Gary Yellen, Ph.D.
Professor of Neurobiology
A major research focus of our lab was inspired by a remarkably effective but poorly understood therapy for epilepsy: the ketogenic diet. Used mainly for the many patients with drug-resistant epilepsy, this high fat, very low carbohydrate diet produces a dramatic reduction or elimination in seizures for most patients. We are investigating the possible role of metabolically-sensitive K+ channels (KATP channels) in the mechanism of the diet, and learning about their basic role in neuronal firing. We have discovered that certain fuel molecules that appear in the blood of people on the ketogenic diet – ketone bodies – can produce opening of KATP channels in various central neurons, which slows action potential firing and may contribute to the anticonvulsant mechanism.
How does ketone body metabolism lead to KATP channel opening? Our main hypothesis is that ketone bodies, or other metabolic manipulations, lead to a shift from glycolytic metabolism to other mechanisms of ATP production, and that glycolytic ATP production is particularly effective in preventing KATP channels from opening. To investigate this hypothesis and other questions in cellular metabolism, we are developing a series of fluorescent biosensors. Our first such sensor lets us visualize the local ratio of ATP:ADP in living cells. We are targeting this sensor to different cellular locations (plasma membrane, cytoplasm, mitochondria) to learn how energy production and consumption varies locally within neurons and other cells. We are also working on sensors for the basic metabolites NADH and NADPH, to get a more complete picture of metabolic regulation.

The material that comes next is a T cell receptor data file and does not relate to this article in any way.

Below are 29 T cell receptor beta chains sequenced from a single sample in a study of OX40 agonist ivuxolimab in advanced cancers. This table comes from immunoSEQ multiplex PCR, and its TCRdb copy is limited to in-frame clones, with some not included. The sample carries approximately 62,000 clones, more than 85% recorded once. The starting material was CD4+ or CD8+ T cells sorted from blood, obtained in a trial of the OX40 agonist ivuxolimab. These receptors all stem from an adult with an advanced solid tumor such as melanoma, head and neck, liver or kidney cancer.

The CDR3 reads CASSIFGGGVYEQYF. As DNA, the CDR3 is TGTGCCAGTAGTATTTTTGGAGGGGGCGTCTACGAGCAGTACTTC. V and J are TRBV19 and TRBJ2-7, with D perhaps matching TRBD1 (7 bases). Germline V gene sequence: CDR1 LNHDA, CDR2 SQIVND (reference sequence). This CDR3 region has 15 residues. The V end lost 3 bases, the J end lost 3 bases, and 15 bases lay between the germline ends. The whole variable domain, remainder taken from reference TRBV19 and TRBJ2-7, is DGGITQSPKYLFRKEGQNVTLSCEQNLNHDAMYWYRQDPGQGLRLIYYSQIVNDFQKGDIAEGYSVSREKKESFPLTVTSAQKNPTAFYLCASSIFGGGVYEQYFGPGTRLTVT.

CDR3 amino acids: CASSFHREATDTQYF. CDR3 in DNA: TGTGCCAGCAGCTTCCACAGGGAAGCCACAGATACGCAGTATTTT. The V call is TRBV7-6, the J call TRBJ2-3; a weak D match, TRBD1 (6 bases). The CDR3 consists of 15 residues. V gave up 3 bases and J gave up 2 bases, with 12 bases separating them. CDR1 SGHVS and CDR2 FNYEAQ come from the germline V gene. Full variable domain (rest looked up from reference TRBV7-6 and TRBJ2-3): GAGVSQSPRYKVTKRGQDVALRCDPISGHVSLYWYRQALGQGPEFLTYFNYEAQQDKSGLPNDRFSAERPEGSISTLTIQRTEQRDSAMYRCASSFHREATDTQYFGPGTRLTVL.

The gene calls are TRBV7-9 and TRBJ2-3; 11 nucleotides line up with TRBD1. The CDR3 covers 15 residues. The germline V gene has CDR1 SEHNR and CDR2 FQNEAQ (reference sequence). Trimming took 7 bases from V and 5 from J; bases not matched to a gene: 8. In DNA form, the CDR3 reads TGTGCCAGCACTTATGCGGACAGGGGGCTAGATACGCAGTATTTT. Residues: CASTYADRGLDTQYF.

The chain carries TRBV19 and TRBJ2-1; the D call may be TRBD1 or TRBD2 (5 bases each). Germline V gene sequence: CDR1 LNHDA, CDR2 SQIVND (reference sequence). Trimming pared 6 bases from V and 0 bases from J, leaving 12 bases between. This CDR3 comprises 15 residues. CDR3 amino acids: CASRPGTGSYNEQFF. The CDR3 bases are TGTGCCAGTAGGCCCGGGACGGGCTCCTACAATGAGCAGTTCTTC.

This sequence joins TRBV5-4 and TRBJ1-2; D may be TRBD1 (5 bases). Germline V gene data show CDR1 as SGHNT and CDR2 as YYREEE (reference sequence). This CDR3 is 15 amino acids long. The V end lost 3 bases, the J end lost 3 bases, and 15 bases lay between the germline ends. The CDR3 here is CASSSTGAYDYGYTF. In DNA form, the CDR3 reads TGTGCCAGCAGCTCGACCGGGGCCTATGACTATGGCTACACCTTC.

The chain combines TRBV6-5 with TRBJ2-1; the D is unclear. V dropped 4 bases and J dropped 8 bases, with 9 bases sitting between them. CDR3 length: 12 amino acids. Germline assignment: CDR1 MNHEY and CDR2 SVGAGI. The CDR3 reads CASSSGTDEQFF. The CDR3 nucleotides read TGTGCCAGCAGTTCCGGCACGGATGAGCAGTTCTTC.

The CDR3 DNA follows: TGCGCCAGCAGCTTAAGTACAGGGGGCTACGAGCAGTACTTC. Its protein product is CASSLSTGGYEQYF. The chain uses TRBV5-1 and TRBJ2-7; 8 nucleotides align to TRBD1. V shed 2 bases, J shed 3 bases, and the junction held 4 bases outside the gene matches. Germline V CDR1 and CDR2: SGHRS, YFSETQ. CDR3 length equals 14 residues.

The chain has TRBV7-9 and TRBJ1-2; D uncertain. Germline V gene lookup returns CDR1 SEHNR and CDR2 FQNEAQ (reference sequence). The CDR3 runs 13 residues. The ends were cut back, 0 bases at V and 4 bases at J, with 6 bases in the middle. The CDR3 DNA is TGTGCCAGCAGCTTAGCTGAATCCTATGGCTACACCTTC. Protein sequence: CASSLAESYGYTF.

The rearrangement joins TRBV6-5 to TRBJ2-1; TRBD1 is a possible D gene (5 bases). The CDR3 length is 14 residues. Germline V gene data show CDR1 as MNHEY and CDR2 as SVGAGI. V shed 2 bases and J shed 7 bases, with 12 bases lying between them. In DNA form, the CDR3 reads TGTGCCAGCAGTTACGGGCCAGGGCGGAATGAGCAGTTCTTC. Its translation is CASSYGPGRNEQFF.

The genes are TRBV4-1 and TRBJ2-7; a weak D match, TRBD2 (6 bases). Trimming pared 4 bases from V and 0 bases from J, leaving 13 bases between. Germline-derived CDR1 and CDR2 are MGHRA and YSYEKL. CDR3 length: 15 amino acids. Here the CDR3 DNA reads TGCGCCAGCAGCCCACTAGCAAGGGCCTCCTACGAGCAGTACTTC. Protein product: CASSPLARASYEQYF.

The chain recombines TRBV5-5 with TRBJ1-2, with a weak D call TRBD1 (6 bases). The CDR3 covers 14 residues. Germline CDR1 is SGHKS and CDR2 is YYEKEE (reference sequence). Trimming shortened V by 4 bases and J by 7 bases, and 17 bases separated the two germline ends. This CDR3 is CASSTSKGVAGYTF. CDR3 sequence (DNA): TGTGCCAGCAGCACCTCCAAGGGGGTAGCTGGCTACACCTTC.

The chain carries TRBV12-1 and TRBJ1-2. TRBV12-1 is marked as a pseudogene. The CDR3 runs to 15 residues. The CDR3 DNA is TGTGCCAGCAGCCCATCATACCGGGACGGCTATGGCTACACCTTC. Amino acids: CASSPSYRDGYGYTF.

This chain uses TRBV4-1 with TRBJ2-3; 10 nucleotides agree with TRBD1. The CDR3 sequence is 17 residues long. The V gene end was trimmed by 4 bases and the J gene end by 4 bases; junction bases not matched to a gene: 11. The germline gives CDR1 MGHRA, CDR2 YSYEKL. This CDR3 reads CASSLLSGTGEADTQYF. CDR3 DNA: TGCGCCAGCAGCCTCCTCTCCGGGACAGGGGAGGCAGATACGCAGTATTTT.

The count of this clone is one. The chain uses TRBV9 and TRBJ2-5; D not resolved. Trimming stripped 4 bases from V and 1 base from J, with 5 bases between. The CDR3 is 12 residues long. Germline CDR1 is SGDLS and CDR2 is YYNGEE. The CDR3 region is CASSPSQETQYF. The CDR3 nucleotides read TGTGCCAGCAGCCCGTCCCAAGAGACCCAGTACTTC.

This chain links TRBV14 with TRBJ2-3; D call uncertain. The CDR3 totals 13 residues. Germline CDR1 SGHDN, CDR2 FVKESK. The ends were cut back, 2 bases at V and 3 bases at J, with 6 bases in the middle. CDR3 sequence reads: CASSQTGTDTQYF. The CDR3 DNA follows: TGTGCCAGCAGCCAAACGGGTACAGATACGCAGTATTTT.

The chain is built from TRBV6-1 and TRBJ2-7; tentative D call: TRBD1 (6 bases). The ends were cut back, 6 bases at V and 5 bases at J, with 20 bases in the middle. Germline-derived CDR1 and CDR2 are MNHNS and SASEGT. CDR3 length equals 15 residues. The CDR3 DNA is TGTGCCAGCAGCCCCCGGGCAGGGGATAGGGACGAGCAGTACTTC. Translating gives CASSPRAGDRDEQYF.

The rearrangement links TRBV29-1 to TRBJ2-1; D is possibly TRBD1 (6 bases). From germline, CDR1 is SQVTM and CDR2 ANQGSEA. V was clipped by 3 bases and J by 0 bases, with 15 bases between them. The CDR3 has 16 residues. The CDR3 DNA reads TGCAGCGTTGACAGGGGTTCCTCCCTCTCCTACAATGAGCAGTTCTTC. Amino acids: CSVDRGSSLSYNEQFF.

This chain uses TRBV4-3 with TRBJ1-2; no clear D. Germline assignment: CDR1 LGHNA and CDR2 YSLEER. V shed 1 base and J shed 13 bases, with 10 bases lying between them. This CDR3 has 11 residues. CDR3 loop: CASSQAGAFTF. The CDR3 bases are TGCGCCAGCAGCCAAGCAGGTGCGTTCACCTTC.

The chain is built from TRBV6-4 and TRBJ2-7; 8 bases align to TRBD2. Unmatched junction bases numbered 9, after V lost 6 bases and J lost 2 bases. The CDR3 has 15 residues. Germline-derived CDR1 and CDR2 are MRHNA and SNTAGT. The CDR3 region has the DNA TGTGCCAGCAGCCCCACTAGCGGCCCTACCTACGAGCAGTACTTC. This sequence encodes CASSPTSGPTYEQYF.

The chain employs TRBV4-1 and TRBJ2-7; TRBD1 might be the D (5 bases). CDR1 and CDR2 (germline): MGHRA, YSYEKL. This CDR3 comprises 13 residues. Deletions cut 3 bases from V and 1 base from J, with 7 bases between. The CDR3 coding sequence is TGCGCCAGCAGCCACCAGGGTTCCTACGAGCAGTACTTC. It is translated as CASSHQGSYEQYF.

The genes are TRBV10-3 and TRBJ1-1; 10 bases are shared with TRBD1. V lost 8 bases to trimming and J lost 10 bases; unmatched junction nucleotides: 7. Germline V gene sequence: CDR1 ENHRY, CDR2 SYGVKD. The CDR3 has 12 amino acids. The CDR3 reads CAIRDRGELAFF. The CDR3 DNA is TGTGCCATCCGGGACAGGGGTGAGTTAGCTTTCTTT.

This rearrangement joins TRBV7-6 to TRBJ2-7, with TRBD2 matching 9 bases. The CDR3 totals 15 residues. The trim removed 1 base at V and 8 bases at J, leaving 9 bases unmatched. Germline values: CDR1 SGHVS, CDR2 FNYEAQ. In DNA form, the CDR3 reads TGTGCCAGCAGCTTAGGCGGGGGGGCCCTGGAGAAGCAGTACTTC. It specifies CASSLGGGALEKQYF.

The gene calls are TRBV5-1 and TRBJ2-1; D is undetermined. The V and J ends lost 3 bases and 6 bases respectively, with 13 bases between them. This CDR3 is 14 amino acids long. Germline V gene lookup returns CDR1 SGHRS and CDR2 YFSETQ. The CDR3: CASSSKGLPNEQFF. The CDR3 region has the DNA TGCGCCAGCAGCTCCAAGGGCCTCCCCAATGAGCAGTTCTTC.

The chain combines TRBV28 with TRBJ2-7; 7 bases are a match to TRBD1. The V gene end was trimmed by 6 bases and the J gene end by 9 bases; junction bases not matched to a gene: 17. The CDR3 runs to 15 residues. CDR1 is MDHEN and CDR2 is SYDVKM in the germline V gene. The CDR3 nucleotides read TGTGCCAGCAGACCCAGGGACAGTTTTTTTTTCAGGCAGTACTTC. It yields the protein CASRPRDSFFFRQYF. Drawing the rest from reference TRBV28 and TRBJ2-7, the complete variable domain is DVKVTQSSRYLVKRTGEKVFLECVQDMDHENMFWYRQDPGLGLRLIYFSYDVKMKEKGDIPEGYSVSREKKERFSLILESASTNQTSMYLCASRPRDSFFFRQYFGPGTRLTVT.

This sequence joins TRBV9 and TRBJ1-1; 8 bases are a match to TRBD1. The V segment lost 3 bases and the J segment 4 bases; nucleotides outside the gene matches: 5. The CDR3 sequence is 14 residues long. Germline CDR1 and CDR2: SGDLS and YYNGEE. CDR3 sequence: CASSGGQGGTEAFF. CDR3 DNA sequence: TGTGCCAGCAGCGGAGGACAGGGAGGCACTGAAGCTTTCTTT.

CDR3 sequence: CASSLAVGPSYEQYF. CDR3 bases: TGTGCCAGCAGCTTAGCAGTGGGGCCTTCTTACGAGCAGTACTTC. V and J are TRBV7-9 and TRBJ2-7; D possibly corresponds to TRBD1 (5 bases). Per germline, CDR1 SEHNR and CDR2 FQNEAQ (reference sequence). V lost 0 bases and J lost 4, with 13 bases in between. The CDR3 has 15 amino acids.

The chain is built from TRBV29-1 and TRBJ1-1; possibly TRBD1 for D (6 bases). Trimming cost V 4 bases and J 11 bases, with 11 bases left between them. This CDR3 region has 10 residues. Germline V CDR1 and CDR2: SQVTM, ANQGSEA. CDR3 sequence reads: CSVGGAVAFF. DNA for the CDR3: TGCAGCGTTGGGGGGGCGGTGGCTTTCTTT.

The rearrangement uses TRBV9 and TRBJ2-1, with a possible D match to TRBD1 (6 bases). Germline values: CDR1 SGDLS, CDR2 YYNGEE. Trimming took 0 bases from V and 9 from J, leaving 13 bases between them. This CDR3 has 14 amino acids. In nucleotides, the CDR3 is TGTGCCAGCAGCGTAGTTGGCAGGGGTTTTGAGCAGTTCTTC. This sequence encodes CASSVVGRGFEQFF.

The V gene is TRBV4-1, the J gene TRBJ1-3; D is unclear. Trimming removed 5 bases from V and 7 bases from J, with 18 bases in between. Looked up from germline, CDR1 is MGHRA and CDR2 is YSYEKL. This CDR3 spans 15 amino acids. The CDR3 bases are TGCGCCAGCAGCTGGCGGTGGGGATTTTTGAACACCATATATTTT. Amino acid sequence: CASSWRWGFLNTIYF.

This research involves electrophysiology and imaging of cultured neurons and brain slices. We also use knockout mice to investigate specific hypotheses about the connection between neuronal metabolism, excitability, and seizures.
We also study the “moving parts” of functional ion channel proteins using single channel biophysics and directed mutagenesis. One strategy we use is to introduce individual cysteine residues into the channel protein; these cysteines serve as targets for chemical modification and for metal binding. Our ability to modify the introduced cysteines in different conformational states gives specific information about the functional motions of the protein. These methods are now being applied to elucidate the unusual gating of pacemaker channels, which are important generators of rhythmic electrical behavior in the heart and brain.
For a complete listing of Gary Yellen's publications on PubMed, click here.